JUNEAU, Alaska (AP) — A worker on Alaska’s North Slope tested positive for COVID-19, BP announced Tuesday.
The state has reported 133 total cases of COVID-19, the disease caused by the new coronavirus, including 14 new cases announced Tuesday. Dr. Anne Zink, the state’s chief medical officer, said cases are reported according to where someone lives.
Zink initially said the North Slope case was not reflected in Alaska’s numbers, adding it was her understanding the worker lives out of state. But state health Commissioner Adam Crum in a statement late Tuesday said the worker is an Alaska resident who previously traveled out of state. Clinton Bennett, a state health department spokesman, said the North Slope worker is counted in the 133 total cases.
BP confirmed a worker at Prudhoe Bay had tested positive, company spokeswoman Megan Baldino said by email. In a statement, she said the company is following procedures to minimize the risk of COVID-19 and eliminating nonessential activity on the North Slope.
Crum, in his statement, said the person traveled to the North Slope last week and displayed symptoms within two days of arriving. “He was tested and put in quarantine,” as were close contacts, who were immediately notified, Crum said.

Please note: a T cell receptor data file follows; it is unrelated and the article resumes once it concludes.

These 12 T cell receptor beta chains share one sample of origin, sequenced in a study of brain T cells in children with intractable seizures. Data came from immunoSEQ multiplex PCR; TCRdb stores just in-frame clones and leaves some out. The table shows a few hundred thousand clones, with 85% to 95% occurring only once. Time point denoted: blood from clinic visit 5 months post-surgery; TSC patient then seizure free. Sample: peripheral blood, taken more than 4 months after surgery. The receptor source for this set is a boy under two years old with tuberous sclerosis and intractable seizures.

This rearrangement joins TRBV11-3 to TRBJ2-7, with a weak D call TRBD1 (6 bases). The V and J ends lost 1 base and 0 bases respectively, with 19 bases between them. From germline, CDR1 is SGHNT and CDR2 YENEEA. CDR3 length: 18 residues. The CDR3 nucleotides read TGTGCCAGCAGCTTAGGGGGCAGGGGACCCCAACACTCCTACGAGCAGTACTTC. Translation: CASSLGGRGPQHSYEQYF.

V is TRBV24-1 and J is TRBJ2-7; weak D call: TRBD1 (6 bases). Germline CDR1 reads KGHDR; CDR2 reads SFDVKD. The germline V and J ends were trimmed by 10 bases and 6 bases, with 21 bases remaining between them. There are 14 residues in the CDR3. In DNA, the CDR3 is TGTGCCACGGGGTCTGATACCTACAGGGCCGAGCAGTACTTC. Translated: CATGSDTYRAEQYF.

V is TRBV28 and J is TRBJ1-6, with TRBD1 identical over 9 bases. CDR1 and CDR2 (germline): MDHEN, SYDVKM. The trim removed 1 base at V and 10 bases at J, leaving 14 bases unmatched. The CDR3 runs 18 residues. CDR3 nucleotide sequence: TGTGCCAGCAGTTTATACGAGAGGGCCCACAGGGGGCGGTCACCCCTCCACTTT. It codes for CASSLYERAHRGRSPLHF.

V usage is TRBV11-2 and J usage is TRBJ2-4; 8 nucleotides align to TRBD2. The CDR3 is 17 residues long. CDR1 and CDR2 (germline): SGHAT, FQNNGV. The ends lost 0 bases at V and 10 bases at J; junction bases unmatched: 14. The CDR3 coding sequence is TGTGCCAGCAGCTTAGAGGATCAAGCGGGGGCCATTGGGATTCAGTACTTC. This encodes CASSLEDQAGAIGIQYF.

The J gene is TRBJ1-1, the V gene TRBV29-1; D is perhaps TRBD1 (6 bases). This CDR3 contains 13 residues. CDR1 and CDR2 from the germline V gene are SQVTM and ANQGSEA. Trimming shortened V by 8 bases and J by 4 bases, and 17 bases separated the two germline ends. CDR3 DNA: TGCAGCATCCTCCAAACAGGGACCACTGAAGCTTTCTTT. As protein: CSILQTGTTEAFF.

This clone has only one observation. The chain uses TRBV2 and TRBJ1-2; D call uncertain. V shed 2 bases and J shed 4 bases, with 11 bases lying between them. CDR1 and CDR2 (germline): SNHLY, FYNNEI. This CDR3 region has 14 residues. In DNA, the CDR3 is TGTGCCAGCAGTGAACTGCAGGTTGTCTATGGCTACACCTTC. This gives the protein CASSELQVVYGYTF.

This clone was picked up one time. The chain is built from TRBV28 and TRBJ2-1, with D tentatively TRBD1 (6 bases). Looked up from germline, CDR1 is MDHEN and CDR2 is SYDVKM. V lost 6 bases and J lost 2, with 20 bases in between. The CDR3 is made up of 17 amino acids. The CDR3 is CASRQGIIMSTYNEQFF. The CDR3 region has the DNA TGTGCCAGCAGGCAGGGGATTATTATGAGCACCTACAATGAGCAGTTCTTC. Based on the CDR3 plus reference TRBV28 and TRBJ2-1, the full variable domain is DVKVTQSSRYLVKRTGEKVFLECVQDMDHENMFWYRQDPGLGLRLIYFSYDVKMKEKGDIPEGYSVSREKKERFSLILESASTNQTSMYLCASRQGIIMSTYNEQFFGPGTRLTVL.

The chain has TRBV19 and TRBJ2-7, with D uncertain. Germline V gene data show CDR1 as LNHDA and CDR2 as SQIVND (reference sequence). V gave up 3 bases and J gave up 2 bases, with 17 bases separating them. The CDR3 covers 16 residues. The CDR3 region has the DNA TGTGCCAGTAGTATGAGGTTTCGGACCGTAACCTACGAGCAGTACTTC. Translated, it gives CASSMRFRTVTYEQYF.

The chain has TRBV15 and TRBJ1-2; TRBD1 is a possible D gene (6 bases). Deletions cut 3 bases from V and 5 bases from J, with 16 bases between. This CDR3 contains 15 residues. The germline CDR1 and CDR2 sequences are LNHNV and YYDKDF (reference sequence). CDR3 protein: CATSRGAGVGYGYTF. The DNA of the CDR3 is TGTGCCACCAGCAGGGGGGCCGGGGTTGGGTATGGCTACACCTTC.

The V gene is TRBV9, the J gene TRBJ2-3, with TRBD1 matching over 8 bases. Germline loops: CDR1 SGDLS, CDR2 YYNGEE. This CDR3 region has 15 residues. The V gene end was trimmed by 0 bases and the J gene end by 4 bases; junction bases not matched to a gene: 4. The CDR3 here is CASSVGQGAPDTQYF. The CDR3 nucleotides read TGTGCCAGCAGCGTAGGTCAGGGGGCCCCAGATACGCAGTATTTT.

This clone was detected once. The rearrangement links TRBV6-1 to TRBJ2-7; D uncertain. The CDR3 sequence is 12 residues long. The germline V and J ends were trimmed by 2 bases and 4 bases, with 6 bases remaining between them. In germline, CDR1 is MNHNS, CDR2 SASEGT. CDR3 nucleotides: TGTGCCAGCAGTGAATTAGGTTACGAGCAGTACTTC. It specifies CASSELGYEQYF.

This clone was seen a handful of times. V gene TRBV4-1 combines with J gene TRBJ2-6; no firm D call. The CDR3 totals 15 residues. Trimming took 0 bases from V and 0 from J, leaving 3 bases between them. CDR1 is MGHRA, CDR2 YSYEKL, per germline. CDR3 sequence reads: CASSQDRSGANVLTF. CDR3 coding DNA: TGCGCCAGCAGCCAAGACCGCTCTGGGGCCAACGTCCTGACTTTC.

For most people, the new coronavirus causes mild or moderate symptoms, such as fever and cough that clear up in two to three weeks. For some, especially older adults and people with existing health problems, it can cause more severe illness, including pneumonia and death.
Meanwhile, Anne Weske, director of the state division that determines eligibility for Alaska Permanent Fund dividends, said applications submitted before midnight on April 30 will be considered timely for the 2020 filing season. The additional time is linked to legislation recently passed by lawmakers, she confirmed by email.
The filing deadline had been Tuesday. But a bill passed by the Legislature, extending Gov. Mike Dunleavy’s public health disaster emergency declaration over the coronavirus to Nov. 15, included a provision extending the application period for this year’s dividend to April 30.
The bill is a rewrite of a measure initially proposed by the governor’s office and awaits Dunleavy’s review.